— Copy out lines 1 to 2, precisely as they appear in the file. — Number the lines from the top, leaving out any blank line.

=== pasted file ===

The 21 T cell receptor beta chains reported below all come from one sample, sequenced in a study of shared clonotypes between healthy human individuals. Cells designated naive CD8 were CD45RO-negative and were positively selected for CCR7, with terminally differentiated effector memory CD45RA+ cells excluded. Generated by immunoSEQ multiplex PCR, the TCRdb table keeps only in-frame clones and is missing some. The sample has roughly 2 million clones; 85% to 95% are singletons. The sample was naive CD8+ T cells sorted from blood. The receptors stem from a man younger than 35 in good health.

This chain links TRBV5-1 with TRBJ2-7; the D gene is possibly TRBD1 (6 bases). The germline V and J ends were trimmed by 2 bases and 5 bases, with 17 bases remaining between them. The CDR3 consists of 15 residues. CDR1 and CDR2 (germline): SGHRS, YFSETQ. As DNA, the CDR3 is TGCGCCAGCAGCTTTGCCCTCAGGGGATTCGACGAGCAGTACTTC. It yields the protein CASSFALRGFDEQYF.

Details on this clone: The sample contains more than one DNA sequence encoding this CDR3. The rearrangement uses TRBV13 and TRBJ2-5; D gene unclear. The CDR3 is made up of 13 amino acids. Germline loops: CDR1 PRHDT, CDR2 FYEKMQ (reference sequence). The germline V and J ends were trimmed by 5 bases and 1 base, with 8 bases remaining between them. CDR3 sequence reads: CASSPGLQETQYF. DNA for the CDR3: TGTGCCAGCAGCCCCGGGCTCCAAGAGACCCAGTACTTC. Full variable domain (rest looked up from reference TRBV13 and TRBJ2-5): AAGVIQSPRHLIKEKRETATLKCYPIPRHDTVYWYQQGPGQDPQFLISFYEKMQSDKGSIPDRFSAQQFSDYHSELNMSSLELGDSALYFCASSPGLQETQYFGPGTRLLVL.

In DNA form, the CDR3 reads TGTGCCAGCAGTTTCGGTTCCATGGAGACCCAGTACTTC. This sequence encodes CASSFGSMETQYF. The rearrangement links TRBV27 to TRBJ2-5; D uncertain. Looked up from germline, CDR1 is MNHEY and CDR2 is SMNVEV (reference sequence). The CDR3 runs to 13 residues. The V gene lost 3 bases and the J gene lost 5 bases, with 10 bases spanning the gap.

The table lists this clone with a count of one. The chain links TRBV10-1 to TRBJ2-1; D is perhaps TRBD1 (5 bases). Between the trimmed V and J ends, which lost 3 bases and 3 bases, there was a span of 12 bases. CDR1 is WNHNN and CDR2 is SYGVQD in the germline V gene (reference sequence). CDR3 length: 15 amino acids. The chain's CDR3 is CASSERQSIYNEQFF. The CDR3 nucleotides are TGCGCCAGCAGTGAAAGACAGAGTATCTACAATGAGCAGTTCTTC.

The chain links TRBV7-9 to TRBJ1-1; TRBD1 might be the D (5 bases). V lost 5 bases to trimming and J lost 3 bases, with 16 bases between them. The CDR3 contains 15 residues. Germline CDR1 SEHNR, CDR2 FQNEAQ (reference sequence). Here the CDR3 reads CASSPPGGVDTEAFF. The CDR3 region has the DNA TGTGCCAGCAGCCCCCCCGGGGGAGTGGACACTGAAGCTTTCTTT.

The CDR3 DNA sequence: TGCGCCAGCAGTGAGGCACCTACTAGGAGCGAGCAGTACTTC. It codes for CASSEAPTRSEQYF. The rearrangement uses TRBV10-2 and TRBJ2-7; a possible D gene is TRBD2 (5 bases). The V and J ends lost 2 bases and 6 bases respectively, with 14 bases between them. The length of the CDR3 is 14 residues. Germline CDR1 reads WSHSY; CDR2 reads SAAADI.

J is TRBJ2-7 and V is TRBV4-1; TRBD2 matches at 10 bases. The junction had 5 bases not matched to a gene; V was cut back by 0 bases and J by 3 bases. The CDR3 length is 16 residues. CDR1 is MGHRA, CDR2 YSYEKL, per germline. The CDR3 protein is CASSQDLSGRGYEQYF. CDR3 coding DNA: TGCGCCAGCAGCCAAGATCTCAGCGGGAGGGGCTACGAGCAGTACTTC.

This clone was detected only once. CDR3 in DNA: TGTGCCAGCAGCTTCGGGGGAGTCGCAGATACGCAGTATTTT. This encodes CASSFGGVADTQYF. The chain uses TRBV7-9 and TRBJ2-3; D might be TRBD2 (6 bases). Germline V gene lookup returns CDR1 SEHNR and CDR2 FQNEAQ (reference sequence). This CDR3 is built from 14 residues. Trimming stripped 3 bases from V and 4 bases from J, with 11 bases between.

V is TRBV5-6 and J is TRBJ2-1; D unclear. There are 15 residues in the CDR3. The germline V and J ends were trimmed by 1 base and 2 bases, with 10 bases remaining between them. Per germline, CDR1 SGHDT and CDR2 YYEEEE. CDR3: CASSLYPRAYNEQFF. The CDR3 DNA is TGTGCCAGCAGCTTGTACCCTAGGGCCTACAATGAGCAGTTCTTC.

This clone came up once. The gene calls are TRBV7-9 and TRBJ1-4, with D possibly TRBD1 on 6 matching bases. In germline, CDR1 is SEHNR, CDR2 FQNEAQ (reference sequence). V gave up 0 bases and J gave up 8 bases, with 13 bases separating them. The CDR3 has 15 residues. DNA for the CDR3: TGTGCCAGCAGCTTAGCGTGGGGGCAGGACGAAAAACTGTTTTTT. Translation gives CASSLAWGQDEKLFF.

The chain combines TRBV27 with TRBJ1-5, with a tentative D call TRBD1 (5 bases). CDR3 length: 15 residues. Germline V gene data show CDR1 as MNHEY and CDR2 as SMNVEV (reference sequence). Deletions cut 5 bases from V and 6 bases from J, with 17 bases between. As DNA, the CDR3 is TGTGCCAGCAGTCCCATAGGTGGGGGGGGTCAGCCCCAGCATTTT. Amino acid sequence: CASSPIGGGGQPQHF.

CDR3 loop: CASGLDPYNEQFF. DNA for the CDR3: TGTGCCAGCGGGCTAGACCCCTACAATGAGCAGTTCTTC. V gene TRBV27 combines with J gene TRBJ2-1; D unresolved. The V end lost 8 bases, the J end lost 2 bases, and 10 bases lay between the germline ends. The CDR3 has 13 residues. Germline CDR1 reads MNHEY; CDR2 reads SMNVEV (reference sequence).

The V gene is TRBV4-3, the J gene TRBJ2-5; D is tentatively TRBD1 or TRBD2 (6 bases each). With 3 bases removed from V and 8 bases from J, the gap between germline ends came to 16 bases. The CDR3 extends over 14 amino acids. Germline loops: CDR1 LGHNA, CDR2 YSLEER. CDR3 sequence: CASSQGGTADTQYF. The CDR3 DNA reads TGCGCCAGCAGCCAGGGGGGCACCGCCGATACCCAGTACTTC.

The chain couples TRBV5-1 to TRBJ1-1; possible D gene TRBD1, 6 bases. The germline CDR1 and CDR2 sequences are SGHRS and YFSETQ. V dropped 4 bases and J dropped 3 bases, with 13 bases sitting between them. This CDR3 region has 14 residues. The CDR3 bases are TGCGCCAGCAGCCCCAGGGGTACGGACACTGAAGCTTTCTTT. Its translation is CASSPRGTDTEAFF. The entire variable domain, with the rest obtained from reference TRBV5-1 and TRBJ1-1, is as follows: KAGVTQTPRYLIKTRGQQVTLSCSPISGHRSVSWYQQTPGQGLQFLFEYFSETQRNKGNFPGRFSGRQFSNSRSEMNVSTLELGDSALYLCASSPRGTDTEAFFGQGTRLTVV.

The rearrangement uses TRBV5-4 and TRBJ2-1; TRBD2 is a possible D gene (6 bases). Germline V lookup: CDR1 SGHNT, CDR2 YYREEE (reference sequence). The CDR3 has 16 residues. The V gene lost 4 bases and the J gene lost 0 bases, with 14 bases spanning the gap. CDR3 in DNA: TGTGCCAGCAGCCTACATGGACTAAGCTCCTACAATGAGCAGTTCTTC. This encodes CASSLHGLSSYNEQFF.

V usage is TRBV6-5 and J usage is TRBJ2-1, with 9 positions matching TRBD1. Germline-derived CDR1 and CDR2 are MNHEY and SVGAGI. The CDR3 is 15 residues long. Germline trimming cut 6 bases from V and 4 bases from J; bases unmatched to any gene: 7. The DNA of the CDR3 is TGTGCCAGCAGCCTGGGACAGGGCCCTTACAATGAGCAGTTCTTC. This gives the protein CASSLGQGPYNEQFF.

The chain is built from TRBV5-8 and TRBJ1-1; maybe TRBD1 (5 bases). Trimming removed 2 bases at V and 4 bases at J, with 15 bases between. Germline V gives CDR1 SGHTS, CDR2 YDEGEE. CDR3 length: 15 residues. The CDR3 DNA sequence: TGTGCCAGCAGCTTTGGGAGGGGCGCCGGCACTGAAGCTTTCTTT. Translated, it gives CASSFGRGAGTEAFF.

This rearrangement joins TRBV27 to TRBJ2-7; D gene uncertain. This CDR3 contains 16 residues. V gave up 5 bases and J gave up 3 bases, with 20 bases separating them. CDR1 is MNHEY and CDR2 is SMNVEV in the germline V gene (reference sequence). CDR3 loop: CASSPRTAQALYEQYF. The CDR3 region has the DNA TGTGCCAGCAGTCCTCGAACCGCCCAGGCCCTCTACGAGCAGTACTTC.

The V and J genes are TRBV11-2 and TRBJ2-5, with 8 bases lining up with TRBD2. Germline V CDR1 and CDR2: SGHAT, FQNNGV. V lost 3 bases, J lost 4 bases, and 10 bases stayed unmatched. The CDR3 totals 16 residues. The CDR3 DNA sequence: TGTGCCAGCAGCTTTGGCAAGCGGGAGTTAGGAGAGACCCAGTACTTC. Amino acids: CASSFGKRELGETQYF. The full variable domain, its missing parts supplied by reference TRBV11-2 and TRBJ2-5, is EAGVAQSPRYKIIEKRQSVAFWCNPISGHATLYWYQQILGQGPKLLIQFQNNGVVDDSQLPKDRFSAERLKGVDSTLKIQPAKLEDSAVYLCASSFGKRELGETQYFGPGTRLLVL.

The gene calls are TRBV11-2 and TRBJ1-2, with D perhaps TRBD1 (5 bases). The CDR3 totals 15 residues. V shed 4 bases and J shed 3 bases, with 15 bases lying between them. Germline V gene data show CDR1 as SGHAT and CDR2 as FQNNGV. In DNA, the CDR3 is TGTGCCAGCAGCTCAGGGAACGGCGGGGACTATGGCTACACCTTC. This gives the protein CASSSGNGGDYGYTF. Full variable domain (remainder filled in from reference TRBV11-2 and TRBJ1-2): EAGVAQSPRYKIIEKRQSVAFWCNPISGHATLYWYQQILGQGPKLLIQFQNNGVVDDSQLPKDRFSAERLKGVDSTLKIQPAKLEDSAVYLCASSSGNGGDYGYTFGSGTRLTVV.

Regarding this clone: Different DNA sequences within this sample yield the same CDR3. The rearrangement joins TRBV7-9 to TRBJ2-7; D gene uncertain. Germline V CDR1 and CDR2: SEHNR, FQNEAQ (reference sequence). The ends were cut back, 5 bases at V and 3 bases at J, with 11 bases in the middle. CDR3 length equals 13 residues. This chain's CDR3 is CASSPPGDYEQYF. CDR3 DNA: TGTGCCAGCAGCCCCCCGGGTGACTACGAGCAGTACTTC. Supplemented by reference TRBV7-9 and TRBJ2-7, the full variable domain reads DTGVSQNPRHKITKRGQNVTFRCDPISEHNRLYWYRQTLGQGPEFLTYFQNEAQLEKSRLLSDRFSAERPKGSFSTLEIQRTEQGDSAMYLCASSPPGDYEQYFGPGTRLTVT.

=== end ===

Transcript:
The 21 T cell receptor beta chains reported below all come from one sample, sequenced in a study of shared clonotypes between healthy human individuals. Cells designated naive CD8 were CD45RO-negative and were positively selected for CCR7, with terminally differentiated effector memory CD45RA+ cells excluded. Generated by immunoSEQ multiplex PCR, the TCRdb table keeps only in-frame clones and is missing some. The sample has roughly 2 million clones; 85% to 95% are singletons. The sample was naive CD8+ T cells sorted from blood. The receptors stem from a man younger than 35 in good health.

This chain links TRBV5-1 with TRBJ2-7; the D gene is possibly TRBD1 (6 bases). The germline V and J ends were trimmed by 2 bases and 5 bases, with 17 bases remaining between them. The CDR3 consists of 15 residues. CDR1 and CDR2 (germline): SGHRS, YFSETQ. As DNA, the CDR3 is TGCGCCAGCAGCTTTGCCCTCAGGGGATTCGACGAGCAGTACTTC. It yields the protein CASSFALRGFDEQYF.